A Answers (17)
Mehmet Oz, MD, Cardiology, answeredThis one-sided throbbing pain causes sensitivity to light and sound and may cause nausea. Migraines run in families and women are three times more likely to have them than men. Experts believe that migraines may be caused by nerve signals that the brain misinterprets as pain.Helpful? 2 people found this helpful.
Piedmont Heart Institute answered
A migraine is described as an intense pulsing or throbbing pain in one area of the head. It is often accompanied by extreme sensitivity to light and sound, nausea, and vomiting. Migraine is three times more common in women than in men. Some individuals can predict the onset of a migraine because it is preceded by an "aura," visual disturbances that appear as flashing lights, zig-zag lines, or a temporary loss of vision. People with migraine tend to have recurring attacks triggered by lack of food or sleep, exposure to light, or hormonal irregularities (only in women). Anxiety, stress, or relaxation after stress can also act as triggers. For many years, scientists believed that migraines were linked to the dilation and constriction of blood vessels in the head. Investigators now believe that migraine is caused by inherited abnormalities in genes that control the activities of certain cell populations in the brain.
This answer is based on source information from the National Institute of Neurological Disorders and Stroke.
Honor Society of Nursing (STTI) answeredMigraine headaches are ongoing modest to severe headache pain that can have an effect on any part of the head. The disorder is usually inherited and affects women three times more often than men. Symptoms appear as early as puberty or early adulthood. The pain can get worse with increased physical activity and sensitivity to sound, light, and smell. Nausea and vomiting may also accompany this condition. Weather changes, hunger, stress, sleep deficiency, and various other factors also often trigger migraine headaches in people with the condition. There is no known medical cure for migraine headaches; however, there are drugs and medications available, such as analgesics, to dull the pain and to assist in controlling these headaches. Some drugs have been approved to prevent migraines, including certain antiseizure drugs and the antidepressant amitriptyline.Helpful? 1 person found this helpful.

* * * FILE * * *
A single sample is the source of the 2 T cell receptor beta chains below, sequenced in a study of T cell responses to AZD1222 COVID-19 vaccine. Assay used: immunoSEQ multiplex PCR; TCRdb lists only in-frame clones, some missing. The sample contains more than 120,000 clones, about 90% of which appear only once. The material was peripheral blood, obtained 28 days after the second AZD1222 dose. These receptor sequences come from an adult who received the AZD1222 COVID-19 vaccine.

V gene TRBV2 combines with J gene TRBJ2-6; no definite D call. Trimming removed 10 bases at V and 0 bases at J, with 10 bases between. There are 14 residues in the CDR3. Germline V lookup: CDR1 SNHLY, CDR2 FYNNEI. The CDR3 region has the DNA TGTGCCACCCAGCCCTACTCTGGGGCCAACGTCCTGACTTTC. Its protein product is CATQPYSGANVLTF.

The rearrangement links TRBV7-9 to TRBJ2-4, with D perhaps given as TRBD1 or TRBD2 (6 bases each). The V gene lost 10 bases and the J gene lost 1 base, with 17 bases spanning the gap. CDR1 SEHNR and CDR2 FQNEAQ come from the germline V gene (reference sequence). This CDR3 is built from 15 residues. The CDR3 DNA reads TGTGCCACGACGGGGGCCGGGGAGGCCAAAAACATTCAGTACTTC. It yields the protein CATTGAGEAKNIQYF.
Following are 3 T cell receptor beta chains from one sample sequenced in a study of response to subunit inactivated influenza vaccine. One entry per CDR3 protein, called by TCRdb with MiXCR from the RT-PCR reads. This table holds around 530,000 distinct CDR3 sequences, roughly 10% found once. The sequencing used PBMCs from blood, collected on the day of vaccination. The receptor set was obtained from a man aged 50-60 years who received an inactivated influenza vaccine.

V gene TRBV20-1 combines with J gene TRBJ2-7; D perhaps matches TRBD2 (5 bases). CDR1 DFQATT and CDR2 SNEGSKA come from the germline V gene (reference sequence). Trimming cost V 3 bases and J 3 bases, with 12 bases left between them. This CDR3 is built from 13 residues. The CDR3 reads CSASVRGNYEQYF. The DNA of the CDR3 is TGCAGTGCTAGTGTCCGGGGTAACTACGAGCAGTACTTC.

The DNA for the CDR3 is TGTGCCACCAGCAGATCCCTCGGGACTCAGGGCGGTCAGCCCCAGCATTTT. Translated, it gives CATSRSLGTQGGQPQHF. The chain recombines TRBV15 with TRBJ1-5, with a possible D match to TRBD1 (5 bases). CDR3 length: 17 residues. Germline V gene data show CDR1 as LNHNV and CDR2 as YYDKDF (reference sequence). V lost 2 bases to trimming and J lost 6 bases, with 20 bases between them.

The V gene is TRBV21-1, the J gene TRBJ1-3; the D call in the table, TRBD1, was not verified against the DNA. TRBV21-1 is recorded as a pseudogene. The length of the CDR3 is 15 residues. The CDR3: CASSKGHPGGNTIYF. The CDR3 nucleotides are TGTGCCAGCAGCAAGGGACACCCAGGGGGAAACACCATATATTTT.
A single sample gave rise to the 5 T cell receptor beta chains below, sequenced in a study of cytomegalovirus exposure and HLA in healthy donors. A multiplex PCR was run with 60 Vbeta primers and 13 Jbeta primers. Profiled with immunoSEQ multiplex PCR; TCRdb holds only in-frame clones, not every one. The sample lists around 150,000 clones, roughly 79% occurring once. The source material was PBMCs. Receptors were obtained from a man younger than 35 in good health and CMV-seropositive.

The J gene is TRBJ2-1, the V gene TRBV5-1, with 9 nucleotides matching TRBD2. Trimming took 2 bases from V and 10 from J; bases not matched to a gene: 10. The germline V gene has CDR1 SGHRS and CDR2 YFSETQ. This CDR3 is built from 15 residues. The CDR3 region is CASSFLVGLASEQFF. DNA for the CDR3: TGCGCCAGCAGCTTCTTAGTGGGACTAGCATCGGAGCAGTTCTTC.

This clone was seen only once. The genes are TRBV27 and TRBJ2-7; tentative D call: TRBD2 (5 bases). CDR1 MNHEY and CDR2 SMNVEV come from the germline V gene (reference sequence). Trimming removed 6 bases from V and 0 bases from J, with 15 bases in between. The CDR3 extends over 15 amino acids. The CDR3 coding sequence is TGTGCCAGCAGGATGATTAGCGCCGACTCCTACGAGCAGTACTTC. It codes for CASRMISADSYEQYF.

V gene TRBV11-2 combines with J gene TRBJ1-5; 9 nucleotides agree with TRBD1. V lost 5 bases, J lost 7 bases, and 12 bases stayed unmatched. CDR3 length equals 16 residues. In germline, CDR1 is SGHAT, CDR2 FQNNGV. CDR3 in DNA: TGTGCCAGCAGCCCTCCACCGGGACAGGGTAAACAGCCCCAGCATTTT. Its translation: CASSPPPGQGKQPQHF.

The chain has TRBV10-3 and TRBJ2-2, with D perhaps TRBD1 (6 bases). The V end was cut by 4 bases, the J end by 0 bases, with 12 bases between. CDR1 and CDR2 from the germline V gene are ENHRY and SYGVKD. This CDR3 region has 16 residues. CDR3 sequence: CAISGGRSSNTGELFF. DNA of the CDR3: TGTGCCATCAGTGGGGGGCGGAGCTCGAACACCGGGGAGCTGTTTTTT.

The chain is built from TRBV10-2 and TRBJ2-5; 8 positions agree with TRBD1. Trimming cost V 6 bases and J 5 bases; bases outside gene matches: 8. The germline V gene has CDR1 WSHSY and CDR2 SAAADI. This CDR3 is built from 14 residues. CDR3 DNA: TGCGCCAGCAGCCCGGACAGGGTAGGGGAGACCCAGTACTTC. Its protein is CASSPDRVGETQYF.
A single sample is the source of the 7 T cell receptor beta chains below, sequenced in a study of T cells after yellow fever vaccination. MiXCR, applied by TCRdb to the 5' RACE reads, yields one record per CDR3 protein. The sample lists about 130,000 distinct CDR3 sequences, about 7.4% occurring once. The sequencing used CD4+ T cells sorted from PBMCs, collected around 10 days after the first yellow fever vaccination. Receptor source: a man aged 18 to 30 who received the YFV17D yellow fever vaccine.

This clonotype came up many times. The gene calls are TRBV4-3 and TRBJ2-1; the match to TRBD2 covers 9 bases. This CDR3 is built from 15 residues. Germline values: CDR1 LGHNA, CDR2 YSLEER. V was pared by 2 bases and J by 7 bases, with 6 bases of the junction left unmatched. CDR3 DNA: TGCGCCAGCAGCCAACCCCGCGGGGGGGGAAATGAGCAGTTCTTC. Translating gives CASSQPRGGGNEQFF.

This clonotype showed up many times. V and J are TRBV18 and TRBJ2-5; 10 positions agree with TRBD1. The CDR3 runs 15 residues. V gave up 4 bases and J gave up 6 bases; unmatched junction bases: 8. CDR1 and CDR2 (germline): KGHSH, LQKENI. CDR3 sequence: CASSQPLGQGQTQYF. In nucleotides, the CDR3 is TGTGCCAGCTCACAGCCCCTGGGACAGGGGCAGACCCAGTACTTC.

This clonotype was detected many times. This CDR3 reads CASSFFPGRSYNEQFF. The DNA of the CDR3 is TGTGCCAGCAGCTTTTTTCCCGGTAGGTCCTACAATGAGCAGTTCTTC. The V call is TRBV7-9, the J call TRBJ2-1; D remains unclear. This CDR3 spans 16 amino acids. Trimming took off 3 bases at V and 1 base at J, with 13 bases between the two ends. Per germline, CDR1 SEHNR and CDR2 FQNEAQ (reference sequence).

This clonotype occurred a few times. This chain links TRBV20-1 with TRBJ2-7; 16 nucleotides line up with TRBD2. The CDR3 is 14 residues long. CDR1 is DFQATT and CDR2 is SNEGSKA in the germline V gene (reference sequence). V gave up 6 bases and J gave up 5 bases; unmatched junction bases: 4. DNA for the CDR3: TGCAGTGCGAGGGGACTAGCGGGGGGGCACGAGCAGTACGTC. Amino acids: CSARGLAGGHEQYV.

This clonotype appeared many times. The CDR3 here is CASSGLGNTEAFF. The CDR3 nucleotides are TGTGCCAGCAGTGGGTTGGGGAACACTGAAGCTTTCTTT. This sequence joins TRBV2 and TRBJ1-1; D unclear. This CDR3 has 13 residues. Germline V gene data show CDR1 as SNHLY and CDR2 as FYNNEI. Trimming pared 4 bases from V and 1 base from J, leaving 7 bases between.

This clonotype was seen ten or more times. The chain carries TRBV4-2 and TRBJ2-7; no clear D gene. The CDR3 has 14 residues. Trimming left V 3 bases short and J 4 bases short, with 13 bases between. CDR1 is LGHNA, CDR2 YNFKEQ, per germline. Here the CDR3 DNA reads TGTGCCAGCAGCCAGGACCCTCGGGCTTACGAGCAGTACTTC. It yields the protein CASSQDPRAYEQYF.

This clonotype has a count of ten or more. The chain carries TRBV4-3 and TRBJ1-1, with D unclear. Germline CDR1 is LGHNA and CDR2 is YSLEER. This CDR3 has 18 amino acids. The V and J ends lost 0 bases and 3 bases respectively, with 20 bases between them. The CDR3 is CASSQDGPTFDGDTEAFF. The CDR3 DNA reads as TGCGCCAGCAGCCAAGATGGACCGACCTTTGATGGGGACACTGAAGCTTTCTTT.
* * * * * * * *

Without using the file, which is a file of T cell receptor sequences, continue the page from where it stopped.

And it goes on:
Migraines are throbbing headaches that last from 4 to 72 hours, usually on one side of your head. They may be triggered by certain foods or smells.
They may cause nausea and vomiting. And light may make the pain worse. Some people have an aura like seeing wavy lines or flashing lights before the headache starts.
Although migraines are painful, they can often be treated with pain medicines and sometimes with medicines to prevent the headaches.
© Healthwise, Incorporated.
American Academy of Ophthalmology answered
Migraine is a common neurological condition occurring in at least 15 to 20 percent of the population and in up to 50 percent of women.
Classic migraine starts with visual symptoms (often zigzag lines, colored lights or flashes of light expanding to one side of your vision over 10 to 30 minutes), followed by a single-sided pounding, severe headache. The headache may be associated with nausea, vomiting and light sensitivity. Sometimes visual symptoms and even neurologic dysfunction may occur without the headache. These are called “migraine variant.”
Common migraine may cause only a headache felt on both sides of the head. This form of migraine may be responsible for the headaches that many people may have attributed to tension, stress or sinus pain.